An Evolutionary Link between Cancer and Scleroderma: Somatic Cell Variation and Selection

Geneticists have recognized for some time that many genes exhibit pleiotropy, meaning that one mutation can manifest in two or more distinguishable phenotypic effects. In a fascinating study recently published in Science [2014 Jan 10;343(6167):152-7. doi:10.1126/science.1246886], Joseph et al. offer evidence for an example of pleiotropy in which the distinct phenotypic effects associated with mutation of the POLR3A gene, which encodes a subunit (RPC1) of RNA polymerase III, are associated with two different diseases: one or another form of cancer and an autoimmune disease (scleroderma). (more…)

Intelligent Design, the Resurfacing of a Pseudo-Theory

In the past six months, I have encountered a review, by Thomas Nagel in The New York Review of Books (2012), of Alvin Plantinga’s latest book (Where the Conflict Really Lies: Science, Religion, and Naturalism, 2011 ) and a review, by Alvin Plantinga in The New Republic (2012), of Thomas Nagel’s latest book (Mind and Cosmos: Why the Materialist Neo-Darwinian Conception of Nature is Almost Certainly False, 2012).  Both authors are regarded as distinguished philosophers.  In their respective books, they both criticize what may be called the materialist neo-Darwinian approach to explaining life.  Plantinga and Nagel both discuss as a putative alternative to evolutionary explanations, the framework known as intelligent design (ID).  Whereas Plantinga appears to support ID, Nagel does not endorse ID but criticizes proponents of evolution for being overly disparaging of ID theorists. (more…)

Potential Influence of Winner-Take-All Markets on Human Evolution and Medicine

In the book, The Winner-Take-All Society (1995), Robet H. Frank and Philip J. Cook discuss a hypothetical scenario in which a new genetic technique allows babies to be engineered so that they have a 99% chance of performing 15% better on the standardized tests used in American college admissions, such as the Scholastic Aptitude Test (SAT) without actually being smarter in other contexts.  In 1% of babies so engineered, a severe emotional disability will result.  Frank and Cook speculate that many parents would be willing to risk the odds that an enginnered child would not be among the 1% of offspring who suffer the ontogenetic costs of the procedure.  They further argue that as more people exploit this genetic modification, the emotional pressure on the hold-outs would increase.  (more…)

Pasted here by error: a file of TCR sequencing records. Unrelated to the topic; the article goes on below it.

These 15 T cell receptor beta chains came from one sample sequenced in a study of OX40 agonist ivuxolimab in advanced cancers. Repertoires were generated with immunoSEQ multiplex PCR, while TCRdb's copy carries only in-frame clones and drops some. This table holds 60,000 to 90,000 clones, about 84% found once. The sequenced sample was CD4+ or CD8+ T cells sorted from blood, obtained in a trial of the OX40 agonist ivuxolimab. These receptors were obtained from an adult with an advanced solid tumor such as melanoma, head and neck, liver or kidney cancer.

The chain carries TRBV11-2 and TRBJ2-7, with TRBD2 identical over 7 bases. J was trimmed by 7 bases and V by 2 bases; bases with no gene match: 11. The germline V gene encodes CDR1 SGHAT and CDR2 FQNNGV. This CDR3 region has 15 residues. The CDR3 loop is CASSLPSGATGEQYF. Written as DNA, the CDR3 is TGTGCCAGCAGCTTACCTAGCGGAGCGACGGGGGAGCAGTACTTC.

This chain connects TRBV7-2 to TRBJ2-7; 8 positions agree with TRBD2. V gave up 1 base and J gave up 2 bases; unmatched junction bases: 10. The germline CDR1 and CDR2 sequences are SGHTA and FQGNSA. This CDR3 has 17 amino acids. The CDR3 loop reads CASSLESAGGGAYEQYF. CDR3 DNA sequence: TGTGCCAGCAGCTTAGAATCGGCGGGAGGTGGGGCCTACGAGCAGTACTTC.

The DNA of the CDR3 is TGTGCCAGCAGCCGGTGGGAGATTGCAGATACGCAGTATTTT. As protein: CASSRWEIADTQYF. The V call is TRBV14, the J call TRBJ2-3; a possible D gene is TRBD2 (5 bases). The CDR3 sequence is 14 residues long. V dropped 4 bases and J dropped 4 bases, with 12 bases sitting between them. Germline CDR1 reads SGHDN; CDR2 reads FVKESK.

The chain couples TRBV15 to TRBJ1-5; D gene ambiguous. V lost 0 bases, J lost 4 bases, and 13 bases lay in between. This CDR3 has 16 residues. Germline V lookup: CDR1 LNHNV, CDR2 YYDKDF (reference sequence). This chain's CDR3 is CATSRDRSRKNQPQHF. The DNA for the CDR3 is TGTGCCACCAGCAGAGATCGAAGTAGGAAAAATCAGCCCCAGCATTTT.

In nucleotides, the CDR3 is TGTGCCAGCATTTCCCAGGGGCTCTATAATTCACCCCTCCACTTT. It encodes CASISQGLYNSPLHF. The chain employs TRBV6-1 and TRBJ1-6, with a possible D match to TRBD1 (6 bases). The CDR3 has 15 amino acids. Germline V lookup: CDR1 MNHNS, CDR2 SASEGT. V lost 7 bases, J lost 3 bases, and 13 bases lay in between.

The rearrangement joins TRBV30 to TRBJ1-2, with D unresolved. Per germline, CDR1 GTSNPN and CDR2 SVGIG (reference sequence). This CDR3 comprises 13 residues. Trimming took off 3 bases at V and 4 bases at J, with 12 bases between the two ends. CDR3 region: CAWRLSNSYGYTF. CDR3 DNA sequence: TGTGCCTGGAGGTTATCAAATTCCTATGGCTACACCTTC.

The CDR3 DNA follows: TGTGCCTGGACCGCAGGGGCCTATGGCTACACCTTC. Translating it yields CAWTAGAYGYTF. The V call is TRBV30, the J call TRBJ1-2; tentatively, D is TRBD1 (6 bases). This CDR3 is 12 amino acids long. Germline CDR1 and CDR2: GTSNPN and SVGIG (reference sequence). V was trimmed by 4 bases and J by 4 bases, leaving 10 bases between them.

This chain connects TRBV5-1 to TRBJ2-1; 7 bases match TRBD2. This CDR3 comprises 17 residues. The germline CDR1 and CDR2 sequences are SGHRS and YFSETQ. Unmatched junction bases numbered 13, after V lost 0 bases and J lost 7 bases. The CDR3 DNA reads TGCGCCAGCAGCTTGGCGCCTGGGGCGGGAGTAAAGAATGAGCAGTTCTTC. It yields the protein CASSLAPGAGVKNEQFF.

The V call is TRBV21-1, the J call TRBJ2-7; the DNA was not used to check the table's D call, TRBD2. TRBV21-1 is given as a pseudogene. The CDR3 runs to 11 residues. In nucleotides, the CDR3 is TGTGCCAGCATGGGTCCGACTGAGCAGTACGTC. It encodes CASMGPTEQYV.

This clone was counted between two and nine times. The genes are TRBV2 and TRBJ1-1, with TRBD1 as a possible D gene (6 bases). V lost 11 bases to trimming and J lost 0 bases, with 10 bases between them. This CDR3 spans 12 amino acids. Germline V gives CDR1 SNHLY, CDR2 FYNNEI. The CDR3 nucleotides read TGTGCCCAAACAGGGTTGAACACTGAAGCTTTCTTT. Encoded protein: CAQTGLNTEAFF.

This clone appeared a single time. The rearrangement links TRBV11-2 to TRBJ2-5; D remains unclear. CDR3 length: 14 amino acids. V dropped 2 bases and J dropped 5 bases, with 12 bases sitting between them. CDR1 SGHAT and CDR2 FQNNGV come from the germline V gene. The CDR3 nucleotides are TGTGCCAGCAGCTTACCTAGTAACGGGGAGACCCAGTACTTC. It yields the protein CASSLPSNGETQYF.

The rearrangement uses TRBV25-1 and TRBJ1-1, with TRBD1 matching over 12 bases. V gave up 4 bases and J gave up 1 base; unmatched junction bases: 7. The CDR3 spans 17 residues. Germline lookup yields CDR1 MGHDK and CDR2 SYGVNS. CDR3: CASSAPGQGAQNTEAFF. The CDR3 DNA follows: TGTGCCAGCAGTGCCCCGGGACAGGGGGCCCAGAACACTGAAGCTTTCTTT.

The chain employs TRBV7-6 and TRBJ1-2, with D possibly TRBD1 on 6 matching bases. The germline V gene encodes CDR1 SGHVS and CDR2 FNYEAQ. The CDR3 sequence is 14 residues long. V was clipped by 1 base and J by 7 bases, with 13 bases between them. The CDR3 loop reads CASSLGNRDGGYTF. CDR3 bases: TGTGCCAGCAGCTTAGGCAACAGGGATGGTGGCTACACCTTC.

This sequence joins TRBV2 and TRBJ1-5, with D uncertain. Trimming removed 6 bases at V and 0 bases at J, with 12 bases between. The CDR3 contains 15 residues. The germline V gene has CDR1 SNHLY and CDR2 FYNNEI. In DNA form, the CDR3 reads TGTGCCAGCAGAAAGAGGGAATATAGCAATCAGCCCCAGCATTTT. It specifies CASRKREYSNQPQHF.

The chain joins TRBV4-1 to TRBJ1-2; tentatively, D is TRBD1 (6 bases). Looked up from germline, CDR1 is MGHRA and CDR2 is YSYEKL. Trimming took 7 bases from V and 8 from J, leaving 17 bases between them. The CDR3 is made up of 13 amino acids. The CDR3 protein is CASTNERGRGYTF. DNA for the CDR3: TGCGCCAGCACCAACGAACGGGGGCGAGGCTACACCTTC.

Genetic Origins of Common Human Diseases

In the April 16, 2010, issue of Cell Jon McClellan and Mary-Claire King published a commentary that addressed the nature of the genetic variation that accounts for common human diseases, an issue of profound importance in evolutionary medicine.  The authors also address some methodological aspects of current research in this domain.  Their forceful critique of genome-wide association studies (GWAS) has elicited two spirited responses from investigators who have been active in GWAS (Klein et al., 2010, Wang et al., 2010). (more…)

Behind Blue Eyes

Eye color phenotypes  (from Eiburg et al. 2008)

Perhaps the main lesson we eventually learn in school is how little we actually know. In elementary genetics, we were taught that there are two alleles for eye color, blue and brown, with brown dominant, allowing simple assessment of whether we were more likely fathered by dad or the mailman. In these simple Mendelian days, eye color was not considered to be a focus for natural selection, except perhaps in the context of an associated trait, pale skin, being favored to help accrue vitamin D in the high, dark latitudes of northern Europe. Only over the past few months has a series of publications begun to reveal the true complexities of human eye-color genetics, genomics, selection and evolution. In the context of tantalizing data linking eye color to social behavior, rather than just skin and hair color, these studies show that the metaphor of eyes as windows to souls may be more than poetic. (more…)